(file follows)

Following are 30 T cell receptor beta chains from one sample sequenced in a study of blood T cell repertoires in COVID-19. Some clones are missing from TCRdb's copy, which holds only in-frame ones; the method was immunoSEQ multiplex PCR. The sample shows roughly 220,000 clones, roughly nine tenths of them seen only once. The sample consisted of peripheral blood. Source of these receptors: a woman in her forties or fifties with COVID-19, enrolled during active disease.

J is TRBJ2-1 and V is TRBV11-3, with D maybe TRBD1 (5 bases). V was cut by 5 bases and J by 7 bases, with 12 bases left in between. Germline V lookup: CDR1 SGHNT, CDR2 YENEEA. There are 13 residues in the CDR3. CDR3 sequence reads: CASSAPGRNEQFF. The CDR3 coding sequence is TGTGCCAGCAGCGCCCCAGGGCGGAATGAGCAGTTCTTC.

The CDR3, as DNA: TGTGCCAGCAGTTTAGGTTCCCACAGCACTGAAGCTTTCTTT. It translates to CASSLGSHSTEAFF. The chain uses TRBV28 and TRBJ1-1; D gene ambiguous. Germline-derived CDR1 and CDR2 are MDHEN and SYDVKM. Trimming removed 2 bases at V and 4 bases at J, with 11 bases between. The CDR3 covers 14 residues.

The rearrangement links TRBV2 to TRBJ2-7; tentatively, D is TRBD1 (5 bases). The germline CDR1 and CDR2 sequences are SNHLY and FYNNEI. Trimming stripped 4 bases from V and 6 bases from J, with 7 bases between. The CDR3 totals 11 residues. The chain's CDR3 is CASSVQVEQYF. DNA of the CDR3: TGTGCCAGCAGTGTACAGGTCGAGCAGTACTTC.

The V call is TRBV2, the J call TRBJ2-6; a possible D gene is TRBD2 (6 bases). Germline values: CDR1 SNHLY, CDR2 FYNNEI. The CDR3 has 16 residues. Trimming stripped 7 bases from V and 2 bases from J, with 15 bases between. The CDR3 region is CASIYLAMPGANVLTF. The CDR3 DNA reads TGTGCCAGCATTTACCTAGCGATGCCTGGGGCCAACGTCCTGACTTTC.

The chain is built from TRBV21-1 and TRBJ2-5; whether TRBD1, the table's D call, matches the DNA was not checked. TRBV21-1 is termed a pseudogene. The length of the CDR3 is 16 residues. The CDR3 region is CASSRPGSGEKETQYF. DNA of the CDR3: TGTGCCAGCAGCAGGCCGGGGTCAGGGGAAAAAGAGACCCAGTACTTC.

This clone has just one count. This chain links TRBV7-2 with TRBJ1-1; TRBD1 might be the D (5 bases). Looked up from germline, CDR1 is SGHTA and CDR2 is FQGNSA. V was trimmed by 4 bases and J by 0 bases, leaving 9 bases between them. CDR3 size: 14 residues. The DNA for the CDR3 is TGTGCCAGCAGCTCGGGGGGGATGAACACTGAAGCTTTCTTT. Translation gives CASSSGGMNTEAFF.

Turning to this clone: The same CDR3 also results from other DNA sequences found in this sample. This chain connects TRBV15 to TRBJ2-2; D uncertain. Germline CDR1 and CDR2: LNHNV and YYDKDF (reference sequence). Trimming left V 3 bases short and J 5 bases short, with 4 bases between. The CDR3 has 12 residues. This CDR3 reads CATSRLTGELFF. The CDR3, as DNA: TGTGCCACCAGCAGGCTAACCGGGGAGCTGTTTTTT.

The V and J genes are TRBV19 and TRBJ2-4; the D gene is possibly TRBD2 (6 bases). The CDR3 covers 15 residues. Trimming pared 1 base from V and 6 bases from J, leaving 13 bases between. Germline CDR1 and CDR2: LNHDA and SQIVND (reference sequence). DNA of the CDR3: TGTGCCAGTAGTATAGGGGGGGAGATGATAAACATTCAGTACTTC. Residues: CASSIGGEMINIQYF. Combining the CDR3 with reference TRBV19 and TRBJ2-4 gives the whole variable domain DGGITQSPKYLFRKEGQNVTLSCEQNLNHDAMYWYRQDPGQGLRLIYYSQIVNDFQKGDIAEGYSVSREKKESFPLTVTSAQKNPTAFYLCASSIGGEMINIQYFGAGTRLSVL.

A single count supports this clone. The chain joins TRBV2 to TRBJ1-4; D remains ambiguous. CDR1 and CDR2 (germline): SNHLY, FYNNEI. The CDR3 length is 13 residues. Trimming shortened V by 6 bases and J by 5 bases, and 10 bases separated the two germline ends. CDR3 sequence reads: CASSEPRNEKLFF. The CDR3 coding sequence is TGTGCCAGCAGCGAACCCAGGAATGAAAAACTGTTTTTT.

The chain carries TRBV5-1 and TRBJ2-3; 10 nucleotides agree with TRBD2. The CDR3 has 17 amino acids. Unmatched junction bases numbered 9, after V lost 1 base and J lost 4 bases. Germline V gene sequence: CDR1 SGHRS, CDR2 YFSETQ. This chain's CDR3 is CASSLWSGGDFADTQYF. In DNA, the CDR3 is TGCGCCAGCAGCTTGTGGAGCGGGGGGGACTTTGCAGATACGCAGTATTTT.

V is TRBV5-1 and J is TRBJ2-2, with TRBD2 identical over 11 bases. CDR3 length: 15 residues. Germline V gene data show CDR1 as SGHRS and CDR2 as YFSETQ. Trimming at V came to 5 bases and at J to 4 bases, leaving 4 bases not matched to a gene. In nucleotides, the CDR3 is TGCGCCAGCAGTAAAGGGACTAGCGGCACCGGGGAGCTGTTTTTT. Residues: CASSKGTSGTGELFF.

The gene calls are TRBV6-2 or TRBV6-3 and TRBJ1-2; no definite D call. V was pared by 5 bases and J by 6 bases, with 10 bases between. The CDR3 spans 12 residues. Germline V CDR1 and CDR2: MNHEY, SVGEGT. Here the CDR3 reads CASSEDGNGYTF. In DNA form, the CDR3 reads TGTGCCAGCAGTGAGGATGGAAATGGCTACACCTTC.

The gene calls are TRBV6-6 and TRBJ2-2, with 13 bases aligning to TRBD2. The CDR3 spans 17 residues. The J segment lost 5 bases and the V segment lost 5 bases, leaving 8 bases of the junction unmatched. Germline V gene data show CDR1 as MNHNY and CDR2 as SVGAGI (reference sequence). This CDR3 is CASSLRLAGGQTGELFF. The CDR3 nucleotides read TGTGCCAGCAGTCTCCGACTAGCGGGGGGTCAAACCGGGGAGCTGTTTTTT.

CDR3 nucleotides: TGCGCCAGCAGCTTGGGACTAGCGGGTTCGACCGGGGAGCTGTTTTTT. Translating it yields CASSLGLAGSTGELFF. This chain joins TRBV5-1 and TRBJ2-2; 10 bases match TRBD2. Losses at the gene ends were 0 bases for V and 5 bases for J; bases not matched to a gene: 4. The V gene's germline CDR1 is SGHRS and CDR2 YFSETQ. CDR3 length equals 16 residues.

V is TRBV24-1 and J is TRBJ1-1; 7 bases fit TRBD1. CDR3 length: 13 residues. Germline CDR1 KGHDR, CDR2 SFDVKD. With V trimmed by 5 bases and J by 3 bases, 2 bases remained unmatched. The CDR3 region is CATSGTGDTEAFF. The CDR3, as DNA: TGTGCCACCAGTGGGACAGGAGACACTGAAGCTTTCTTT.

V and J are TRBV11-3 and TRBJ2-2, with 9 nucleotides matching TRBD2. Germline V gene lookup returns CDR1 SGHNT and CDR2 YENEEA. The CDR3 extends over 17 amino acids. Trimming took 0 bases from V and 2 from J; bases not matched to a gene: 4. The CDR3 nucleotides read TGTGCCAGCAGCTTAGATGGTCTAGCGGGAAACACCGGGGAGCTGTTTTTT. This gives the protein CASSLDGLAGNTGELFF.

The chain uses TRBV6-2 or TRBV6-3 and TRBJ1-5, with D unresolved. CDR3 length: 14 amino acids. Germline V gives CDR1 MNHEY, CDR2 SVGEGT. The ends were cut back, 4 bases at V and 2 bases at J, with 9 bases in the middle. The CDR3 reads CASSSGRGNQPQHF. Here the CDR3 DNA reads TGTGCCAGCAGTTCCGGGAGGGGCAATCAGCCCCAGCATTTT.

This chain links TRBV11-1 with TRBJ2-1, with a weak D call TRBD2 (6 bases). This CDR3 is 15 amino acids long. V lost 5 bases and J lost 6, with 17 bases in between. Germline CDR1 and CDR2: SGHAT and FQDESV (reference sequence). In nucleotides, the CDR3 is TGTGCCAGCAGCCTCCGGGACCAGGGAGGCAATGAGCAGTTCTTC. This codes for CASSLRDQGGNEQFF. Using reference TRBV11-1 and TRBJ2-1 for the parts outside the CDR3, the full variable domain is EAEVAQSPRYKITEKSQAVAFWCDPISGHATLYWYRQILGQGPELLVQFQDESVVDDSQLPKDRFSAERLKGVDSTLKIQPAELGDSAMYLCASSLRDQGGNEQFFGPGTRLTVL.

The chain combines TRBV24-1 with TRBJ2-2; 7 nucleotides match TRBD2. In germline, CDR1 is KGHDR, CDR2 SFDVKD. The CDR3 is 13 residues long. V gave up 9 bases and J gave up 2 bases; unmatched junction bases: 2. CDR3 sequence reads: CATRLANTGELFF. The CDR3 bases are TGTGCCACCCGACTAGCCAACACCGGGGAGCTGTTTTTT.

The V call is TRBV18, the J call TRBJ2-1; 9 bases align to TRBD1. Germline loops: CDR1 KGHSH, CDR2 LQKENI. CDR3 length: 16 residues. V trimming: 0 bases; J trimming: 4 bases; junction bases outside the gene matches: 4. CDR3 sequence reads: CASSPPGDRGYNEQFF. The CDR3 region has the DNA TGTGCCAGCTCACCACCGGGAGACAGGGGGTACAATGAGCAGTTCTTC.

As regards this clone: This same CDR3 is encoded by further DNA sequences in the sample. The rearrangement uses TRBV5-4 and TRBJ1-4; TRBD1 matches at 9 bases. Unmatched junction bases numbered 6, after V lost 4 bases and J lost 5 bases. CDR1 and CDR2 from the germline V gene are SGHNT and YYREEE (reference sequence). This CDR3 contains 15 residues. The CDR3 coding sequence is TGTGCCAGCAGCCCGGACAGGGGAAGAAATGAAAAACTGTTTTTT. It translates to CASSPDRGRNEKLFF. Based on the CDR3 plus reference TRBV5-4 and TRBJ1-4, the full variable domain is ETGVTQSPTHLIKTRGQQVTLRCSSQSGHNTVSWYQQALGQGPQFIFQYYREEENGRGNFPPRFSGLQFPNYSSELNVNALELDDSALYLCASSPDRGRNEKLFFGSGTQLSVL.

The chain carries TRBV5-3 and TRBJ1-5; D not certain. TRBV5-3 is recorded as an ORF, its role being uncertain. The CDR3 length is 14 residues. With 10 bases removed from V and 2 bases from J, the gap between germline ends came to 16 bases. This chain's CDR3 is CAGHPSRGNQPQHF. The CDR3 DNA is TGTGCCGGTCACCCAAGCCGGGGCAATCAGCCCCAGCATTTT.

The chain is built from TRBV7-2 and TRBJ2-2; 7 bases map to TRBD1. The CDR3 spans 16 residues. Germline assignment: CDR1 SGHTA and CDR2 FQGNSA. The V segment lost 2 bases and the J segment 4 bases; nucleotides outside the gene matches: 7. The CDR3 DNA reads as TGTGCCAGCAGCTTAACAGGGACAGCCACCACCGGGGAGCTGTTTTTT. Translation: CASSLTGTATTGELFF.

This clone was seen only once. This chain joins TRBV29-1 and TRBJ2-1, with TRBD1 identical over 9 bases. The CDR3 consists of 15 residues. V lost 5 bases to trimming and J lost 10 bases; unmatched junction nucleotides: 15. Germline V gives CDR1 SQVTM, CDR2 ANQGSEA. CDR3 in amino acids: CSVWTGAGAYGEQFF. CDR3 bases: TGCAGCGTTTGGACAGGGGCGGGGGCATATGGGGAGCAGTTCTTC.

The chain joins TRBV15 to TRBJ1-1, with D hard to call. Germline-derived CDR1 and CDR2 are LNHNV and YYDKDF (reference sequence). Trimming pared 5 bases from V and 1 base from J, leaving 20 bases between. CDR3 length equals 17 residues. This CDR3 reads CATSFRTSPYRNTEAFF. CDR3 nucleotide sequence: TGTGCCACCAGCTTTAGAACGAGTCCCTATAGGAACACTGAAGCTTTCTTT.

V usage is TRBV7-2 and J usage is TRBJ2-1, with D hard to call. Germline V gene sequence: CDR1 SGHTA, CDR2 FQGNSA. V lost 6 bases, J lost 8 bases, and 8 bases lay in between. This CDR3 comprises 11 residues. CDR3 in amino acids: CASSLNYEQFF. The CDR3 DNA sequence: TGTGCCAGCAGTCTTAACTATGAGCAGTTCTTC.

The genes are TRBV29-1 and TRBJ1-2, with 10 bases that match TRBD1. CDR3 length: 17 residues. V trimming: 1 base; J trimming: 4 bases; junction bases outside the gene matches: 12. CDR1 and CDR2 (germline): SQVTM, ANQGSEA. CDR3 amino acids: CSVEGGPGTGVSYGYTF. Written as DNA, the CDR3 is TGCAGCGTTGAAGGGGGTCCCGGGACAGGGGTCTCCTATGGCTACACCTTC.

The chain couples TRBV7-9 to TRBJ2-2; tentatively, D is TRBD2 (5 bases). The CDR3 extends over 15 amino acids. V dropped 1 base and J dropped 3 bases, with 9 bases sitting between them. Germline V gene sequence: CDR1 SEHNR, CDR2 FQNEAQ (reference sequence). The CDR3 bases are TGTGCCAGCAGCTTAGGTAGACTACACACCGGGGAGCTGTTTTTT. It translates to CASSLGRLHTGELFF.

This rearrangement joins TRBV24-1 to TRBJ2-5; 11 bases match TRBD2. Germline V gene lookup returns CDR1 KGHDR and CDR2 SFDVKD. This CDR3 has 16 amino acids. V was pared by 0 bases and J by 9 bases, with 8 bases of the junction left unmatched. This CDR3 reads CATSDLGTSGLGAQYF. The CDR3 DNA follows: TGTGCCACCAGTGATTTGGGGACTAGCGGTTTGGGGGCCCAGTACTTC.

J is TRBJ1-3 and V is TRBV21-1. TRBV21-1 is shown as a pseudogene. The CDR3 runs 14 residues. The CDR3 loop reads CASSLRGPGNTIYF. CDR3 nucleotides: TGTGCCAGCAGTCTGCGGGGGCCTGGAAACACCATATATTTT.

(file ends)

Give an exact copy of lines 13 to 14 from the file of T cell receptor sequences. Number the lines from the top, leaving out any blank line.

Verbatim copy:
The gene calls are TRBV6-2 or TRBV6-3 and TRBJ1-2; no definite D call. V was pared by 5 bases and J by 6 bases, with 10 bases between. The CDR3 spans 12 residues. Germline V CDR1 and CDR2: MNHEY, SVGEGT. Here the CDR3 reads CASSEDGNGYTF. In DNA form, the CDR3 reads TGTGCCAGCAGTGAGGATGGAAATGGCTACACCTTC.

The gene calls are TRBV6-6 and TRBJ2-2, with 13 bases aligning to TRBD2. The CDR3 spans 17 residues. The J segment lost 5 bases and the V segment lost 5 bases, leaving 8 bases of the junction unmatched. Germline V gene data show CDR1 as MNHNY and CDR2 as SVGAGI (reference sequence). This CDR3 is CASSLRLAGGQTGELFF. The CDR3 nucleotides read TGTGCCAGCAGTCTCCGACTAGCGGGGGGTCAAACCGGGGAGCTGTTTTTT.